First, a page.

Enrollment of 1,000 patients into the first ARDSNet protocol, "Ketoconazole and Respiratory Management in Acute Lung Injury/Acute Respiratory Distress Syndrome" (KARMA) began in the spring of 1996. KARMA assessed the efficacy of 6 ml/kg versus 12 ml/kg positive pressure ventilation in reducing mortality and morbidity in patients with acute lung injury and ARDS. It also assessed the efficacy of ketoconazole, a thromboxane synthetase inhibitor, in reducing mortality and morbidity in patients with acute lung injury and ARDS. The ketoconazole arm was stopped by the Data Monitoring Safety Board (DSMB) in January 1997 after the enrollment of 234 patients. Ketoconazole did not show any benefit in survival, duration of ventilation, or any measure of lung function. The ventilator arm of the protocol continued until March 10, 1999, and compared the efficacy of high (12 ml/kg) and low (6 ml/kg) tidal volume ventilation in reducing mortality and morbidity in patients with acute lung injury and ARDS. The ventilator portion of the trial was stopped on March 10, 1999, on the recommendation of the DSMB when the data from the first 861 patients showed approximately 25 percent fewer deaths among patients receiving small, rather than large, breaths of air from the mechanical ventilator.
A new drug, lisofylline, was selected to replace ketoconazole in the factorial design ventilation protocol. The lisofylline study (LARMA) began in February 1998. The study tested the efficacy of lisofylline, an analog of pentoxifylline, that has been shown to protect against tissue injury mediated by oxidants and to suppress production of a number of cytokine mediators that amplify the inflammatory process. Patients were randomized to either the high or low tidal volume ventilation treatment group and between lisofylline and placebo. The aim of the lisofylline protocol was to determine whether the administration of lisofylline early after the onset of acute lung injury or ARDS would reduce morbidity or mortality. The study was cosponsored by Cell Therapeutics Incorporated. The trial was stopped by the DSMB on May 27, 1999, after results were obtained on 221 patients. There was no effect on mortality, time on ventilation, or organ failure.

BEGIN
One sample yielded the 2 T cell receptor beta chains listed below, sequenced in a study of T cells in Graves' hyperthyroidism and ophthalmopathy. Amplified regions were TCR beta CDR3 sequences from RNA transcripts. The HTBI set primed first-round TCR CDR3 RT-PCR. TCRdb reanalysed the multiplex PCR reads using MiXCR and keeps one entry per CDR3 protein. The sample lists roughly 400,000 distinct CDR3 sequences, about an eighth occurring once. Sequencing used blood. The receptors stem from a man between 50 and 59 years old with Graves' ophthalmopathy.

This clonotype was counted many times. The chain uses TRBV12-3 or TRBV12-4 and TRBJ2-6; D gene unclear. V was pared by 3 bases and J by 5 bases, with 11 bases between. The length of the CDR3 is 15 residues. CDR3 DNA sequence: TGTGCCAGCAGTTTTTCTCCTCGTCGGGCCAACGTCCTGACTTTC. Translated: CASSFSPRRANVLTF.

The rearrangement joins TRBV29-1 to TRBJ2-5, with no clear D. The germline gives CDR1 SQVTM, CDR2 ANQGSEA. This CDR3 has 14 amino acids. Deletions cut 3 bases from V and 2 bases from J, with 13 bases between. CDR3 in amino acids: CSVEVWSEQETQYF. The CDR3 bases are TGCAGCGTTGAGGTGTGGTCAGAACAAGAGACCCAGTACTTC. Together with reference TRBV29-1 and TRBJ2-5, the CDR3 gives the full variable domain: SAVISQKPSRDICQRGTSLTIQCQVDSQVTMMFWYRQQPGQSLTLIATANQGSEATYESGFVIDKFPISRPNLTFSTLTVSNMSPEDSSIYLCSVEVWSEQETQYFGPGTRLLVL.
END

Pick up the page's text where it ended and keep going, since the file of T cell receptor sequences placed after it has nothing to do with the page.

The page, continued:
The "Late Steroid Rescue Study (LaSRS): The Efficacy of Corticosteroids as Rescue Therapy for the Late Phase of Acute Respiratory Distress Syndrome" (LaSRS is pronounced "Lazarus") compared the effect of corticosteroids with placebo in the management of late-phase (greater than 7 days) ARDS. The study determined if the administration of the corticosteroid, methylprednisolone sodium succinate, in severe ARDS that was either stable or worsening after 7 days, would reduce mortality and morbidity. The primary end point was mortality at 60 days. Secondary endpoints included ventilator-free days and organ failure-free days. LaSRS was designed to include 400 patients and began recruiting in the spring of 1997. In October 1999, the DSMB reduced the recruitment target number to 200 patients because the eligible patients were fewer than anticipated.
In November 1999, the Network began a new trial as a follow-on to the ventilator trial that has been named the "Assessment of Low Tidal Volume and Elevated End-Expiratory Pressure to Obviate Lung Injury" (ALVEOLI). This trial was a prospective, randomized, controlled multicenter trial that included 549 patients and compared two groups of patients. Patients were randomized to receive mechanical ventilation with either lower or higher PEEP, which were set according to different tables of predetermined combinations of PEEP and fraction of inspired oxygen. The primary end point was mortality at 60 days. Secondary endpoints included ventilator-free days and organ failure-free days. The trial has ended and results were published in the July 22, 2004, issue of the New England Journal of Medicine. The results suggest that in patients with acute lung injury and ARDS who receive mechanical ventilation with a tidal-volume goal of 6 ml per kilogram of predicted body weight and an end-inspiratory plateau-pressure limit of 30 centimeters of water, clinical outcomes are similar whether lower or higher PEEP levels are used.